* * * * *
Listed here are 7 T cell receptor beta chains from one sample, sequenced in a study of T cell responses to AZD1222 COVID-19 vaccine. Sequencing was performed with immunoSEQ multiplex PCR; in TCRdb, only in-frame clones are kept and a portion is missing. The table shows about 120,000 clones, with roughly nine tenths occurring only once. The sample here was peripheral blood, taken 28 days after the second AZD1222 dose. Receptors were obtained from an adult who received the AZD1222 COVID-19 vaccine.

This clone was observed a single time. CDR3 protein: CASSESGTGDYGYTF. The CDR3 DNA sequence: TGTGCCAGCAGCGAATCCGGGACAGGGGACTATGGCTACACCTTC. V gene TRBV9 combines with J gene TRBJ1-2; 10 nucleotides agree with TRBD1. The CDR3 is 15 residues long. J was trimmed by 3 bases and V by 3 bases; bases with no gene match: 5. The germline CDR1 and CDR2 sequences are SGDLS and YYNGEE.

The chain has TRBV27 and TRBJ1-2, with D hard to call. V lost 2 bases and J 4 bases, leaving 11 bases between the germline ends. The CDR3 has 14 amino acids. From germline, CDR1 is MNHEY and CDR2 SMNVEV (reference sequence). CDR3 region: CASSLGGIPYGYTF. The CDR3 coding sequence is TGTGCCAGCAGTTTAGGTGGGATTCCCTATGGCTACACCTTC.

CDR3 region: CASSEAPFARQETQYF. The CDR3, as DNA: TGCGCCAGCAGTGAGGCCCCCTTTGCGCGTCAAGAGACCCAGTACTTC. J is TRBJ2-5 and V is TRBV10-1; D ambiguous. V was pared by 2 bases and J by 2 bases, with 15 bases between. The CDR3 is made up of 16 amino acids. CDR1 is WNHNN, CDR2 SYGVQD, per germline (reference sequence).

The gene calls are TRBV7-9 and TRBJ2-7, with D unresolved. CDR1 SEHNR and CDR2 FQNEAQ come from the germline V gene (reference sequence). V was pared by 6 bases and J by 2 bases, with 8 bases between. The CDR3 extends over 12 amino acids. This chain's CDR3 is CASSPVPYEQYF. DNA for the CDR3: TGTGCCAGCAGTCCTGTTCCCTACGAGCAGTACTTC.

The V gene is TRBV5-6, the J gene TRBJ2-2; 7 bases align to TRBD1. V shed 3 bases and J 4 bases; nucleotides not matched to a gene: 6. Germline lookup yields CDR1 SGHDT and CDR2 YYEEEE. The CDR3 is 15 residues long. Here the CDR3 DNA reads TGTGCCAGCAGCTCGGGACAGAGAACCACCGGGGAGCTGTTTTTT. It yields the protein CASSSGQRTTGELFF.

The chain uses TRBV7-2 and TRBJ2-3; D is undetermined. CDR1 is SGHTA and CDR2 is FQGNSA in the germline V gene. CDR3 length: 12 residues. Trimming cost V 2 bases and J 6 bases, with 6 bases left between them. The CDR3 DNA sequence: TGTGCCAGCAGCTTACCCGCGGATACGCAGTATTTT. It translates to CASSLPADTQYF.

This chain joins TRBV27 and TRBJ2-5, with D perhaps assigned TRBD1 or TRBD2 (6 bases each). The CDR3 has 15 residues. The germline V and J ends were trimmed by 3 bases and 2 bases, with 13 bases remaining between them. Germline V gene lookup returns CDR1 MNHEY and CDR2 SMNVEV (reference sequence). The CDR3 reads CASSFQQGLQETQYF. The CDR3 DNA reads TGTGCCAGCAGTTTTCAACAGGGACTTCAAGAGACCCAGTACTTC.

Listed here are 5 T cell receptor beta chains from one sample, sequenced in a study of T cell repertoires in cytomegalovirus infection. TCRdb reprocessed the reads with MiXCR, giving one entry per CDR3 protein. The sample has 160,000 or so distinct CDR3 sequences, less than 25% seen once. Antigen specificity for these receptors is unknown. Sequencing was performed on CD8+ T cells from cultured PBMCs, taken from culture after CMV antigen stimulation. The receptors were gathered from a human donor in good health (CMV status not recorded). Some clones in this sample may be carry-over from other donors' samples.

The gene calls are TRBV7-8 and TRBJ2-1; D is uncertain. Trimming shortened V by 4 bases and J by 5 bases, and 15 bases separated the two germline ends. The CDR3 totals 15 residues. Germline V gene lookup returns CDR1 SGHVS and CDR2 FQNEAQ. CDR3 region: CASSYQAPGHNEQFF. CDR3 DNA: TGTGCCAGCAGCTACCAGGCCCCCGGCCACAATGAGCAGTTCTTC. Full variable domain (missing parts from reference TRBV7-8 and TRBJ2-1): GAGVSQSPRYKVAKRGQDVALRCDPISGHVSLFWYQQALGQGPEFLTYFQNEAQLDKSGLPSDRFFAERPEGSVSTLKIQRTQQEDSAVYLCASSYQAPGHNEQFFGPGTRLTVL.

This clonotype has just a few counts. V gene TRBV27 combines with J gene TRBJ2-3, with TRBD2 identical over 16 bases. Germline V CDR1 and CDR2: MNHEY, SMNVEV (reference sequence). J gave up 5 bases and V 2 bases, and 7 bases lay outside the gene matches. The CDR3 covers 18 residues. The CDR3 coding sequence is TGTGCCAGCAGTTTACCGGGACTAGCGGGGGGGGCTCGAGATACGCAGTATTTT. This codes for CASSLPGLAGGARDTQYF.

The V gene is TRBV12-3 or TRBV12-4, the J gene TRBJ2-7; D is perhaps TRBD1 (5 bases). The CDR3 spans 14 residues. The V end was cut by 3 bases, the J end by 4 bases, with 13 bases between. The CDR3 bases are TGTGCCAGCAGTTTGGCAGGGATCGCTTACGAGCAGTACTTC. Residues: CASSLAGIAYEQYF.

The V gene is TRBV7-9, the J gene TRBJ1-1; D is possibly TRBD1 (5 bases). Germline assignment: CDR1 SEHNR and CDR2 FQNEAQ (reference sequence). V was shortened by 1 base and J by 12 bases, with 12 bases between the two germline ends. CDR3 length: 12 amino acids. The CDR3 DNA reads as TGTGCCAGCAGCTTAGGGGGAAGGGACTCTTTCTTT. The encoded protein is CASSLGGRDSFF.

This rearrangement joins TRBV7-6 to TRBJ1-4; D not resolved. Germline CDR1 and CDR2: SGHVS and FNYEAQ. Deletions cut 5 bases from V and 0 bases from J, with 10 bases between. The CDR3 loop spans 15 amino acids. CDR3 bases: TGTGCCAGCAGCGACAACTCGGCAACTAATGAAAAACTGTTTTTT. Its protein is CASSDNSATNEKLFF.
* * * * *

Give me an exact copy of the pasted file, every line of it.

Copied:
Listed here are 7 T cell receptor beta chains from one sample, sequenced in a study of T cell responses to AZD1222 COVID-19 vaccine. Sequencing was performed with immunoSEQ multiplex PCR; in TCRdb, only in-frame clones are kept and a portion is missing. The table shows about 120,000 clones, with roughly nine tenths occurring only once. The sample here was peripheral blood, taken 28 days after the second AZD1222 dose. Receptors were obtained from an adult who received the AZD1222 COVID-19 vaccine.

This clone was observed a single time. CDR3 protein: CASSESGTGDYGYTF. The CDR3 DNA sequence: TGTGCCAGCAGCGAATCCGGGACAGGGGACTATGGCTACACCTTC. V gene TRBV9 combines with J gene TRBJ1-2; 10 nucleotides agree with TRBD1. The CDR3 is 15 residues long. J was trimmed by 3 bases and V by 3 bases; bases with no gene match: 5. The germline CDR1 and CDR2 sequences are SGDLS and YYNGEE.

The chain has TRBV27 and TRBJ1-2, with D hard to call. V lost 2 bases and J 4 bases, leaving 11 bases between the germline ends. The CDR3 has 14 amino acids. From germline, CDR1 is MNHEY and CDR2 SMNVEV (reference sequence). CDR3 region: CASSLGGIPYGYTF. The CDR3 coding sequence is TGTGCCAGCAGTTTAGGTGGGATTCCCTATGGCTACACCTTC.

CDR3 region: CASSEAPFARQETQYF. The CDR3, as DNA: TGCGCCAGCAGTGAGGCCCCCTTTGCGCGTCAAGAGACCCAGTACTTC. J is TRBJ2-5 and V is TRBV10-1; D ambiguous. V was pared by 2 bases and J by 2 bases, with 15 bases between. The CDR3 is made up of 16 amino acids. CDR1 is WNHNN, CDR2 SYGVQD, per germline (reference sequence).

The gene calls are TRBV7-9 and TRBJ2-7, with D unresolved. CDR1 SEHNR and CDR2 FQNEAQ come from the germline V gene (reference sequence). V was pared by 6 bases and J by 2 bases, with 8 bases between. The CDR3 extends over 12 amino acids. This chain's CDR3 is CASSPVPYEQYF. DNA for the CDR3: TGTGCCAGCAGTCCTGTTCCCTACGAGCAGTACTTC.

The V gene is TRBV5-6, the J gene TRBJ2-2; 7 bases align to TRBD1. V shed 3 bases and J 4 bases; nucleotides not matched to a gene: 6. Germline lookup yields CDR1 SGHDT and CDR2 YYEEEE. The CDR3 is 15 residues long. Here the CDR3 DNA reads TGTGCCAGCAGCTCGGGACAGAGAACCACCGGGGAGCTGTTTTTT. It yields the protein CASSSGQRTTGELFF.

The chain uses TRBV7-2 and TRBJ2-3; D is undetermined. CDR1 is SGHTA and CDR2 is FQGNSA in the germline V gene. CDR3 length: 12 residues. Trimming cost V 2 bases and J 6 bases, with 6 bases left between them. The CDR3 DNA sequence: TGTGCCAGCAGCTTACCCGCGGATACGCAGTATTTT. It translates to CASSLPADTQYF.

This chain joins TRBV27 and TRBJ2-5, with D perhaps assigned TRBD1 or TRBD2 (6 bases each). The CDR3 has 15 residues. The germline V and J ends were trimmed by 3 bases and 2 bases, with 13 bases remaining between them. Germline V gene lookup returns CDR1 MNHEY and CDR2 SMNVEV (reference sequence). The CDR3 reads CASSFQQGLQETQYF. The CDR3 DNA reads TGTGCCAGCAGTTTTCAACAGGGACTTCAAGAGACCCAGTACTTC.

Listed here are 5 T cell receptor beta chains from one sample, sequenced in a study of T cell repertoires in cytomegalovirus infection. TCRdb reprocessed the reads with MiXCR, giving one entry per CDR3 protein. The sample has 160,000 or so distinct CDR3 sequences, less than 25% seen once. Antigen specificity for these receptors is unknown. Sequencing was performed on CD8+ T cells from cultured PBMCs, taken from culture after CMV antigen stimulation. The receptors were gathered from a human donor in good health (CMV status not recorded). Some clones in this sample may be carry-over from other donors' samples.

The gene calls are TRBV7-8 and TRBJ2-1; D is uncertain. Trimming shortened V by 4 bases and J by 5 bases, and 15 bases separated the two germline ends. The CDR3 totals 15 residues. Germline V gene lookup returns CDR1 SGHVS and CDR2 FQNEAQ. CDR3 region: CASSYQAPGHNEQFF. CDR3 DNA: TGTGCCAGCAGCTACCAGGCCCCCGGCCACAATGAGCAGTTCTTC. Full variable domain (missing parts from reference TRBV7-8 and TRBJ2-1): GAGVSQSPRYKVAKRGQDVALRCDPISGHVSLFWYQQALGQGPEFLTYFQNEAQLDKSGLPSDRFFAERPEGSVSTLKIQRTQQEDSAVYLCASSYQAPGHNEQFFGPGTRLTVL.

This clonotype has just a few counts. V gene TRBV27 combines with J gene TRBJ2-3, with TRBD2 identical over 16 bases. Germline V CDR1 and CDR2: MNHEY, SMNVEV (reference sequence). J gave up 5 bases and V 2 bases, and 7 bases lay outside the gene matches. The CDR3 covers 18 residues. The CDR3 coding sequence is TGTGCCAGCAGTTTACCGGGACTAGCGGGGGGGGCTCGAGATACGCAGTATTTT. This codes for CASSLPGLAGGARDTQYF.

The V gene is TRBV12-3 or TRBV12-4, the J gene TRBJ2-7; D is perhaps TRBD1 (5 bases). The CDR3 spans 14 residues. The V end was cut by 3 bases, the J end by 4 bases, with 13 bases between. The CDR3 bases are TGTGCCAGCAGTTTGGCAGGGATCGCTTACGAGCAGTACTTC. Residues: CASSLAGIAYEQYF.

The V gene is TRBV7-9, the J gene TRBJ1-1; D is possibly TRBD1 (5 bases). Germline assignment: CDR1 SEHNR and CDR2 FQNEAQ (reference sequence). V was shortened by 1 base and J by 12 bases, with 12 bases between the two germline ends. CDR3 length: 12 amino acids. The CDR3 DNA reads as TGTGCCAGCAGCTTAGGGGGAAGGGACTCTTTCTTT. The encoded protein is CASSLGGRDSFF.

This rearrangement joins TRBV7-6 to TRBJ1-4; D not resolved. Germline CDR1 and CDR2: SGHVS and FNYEAQ. Deletions cut 5 bases from V and 0 bases from J, with 10 bases between. The CDR3 loop spans 15 amino acids. CDR3 bases: TGTGCCAGCAGCGACAACTCGGCAACTAATGAAAAACTGTTTTTT. Its protein is CASSDNSATNEKLFF.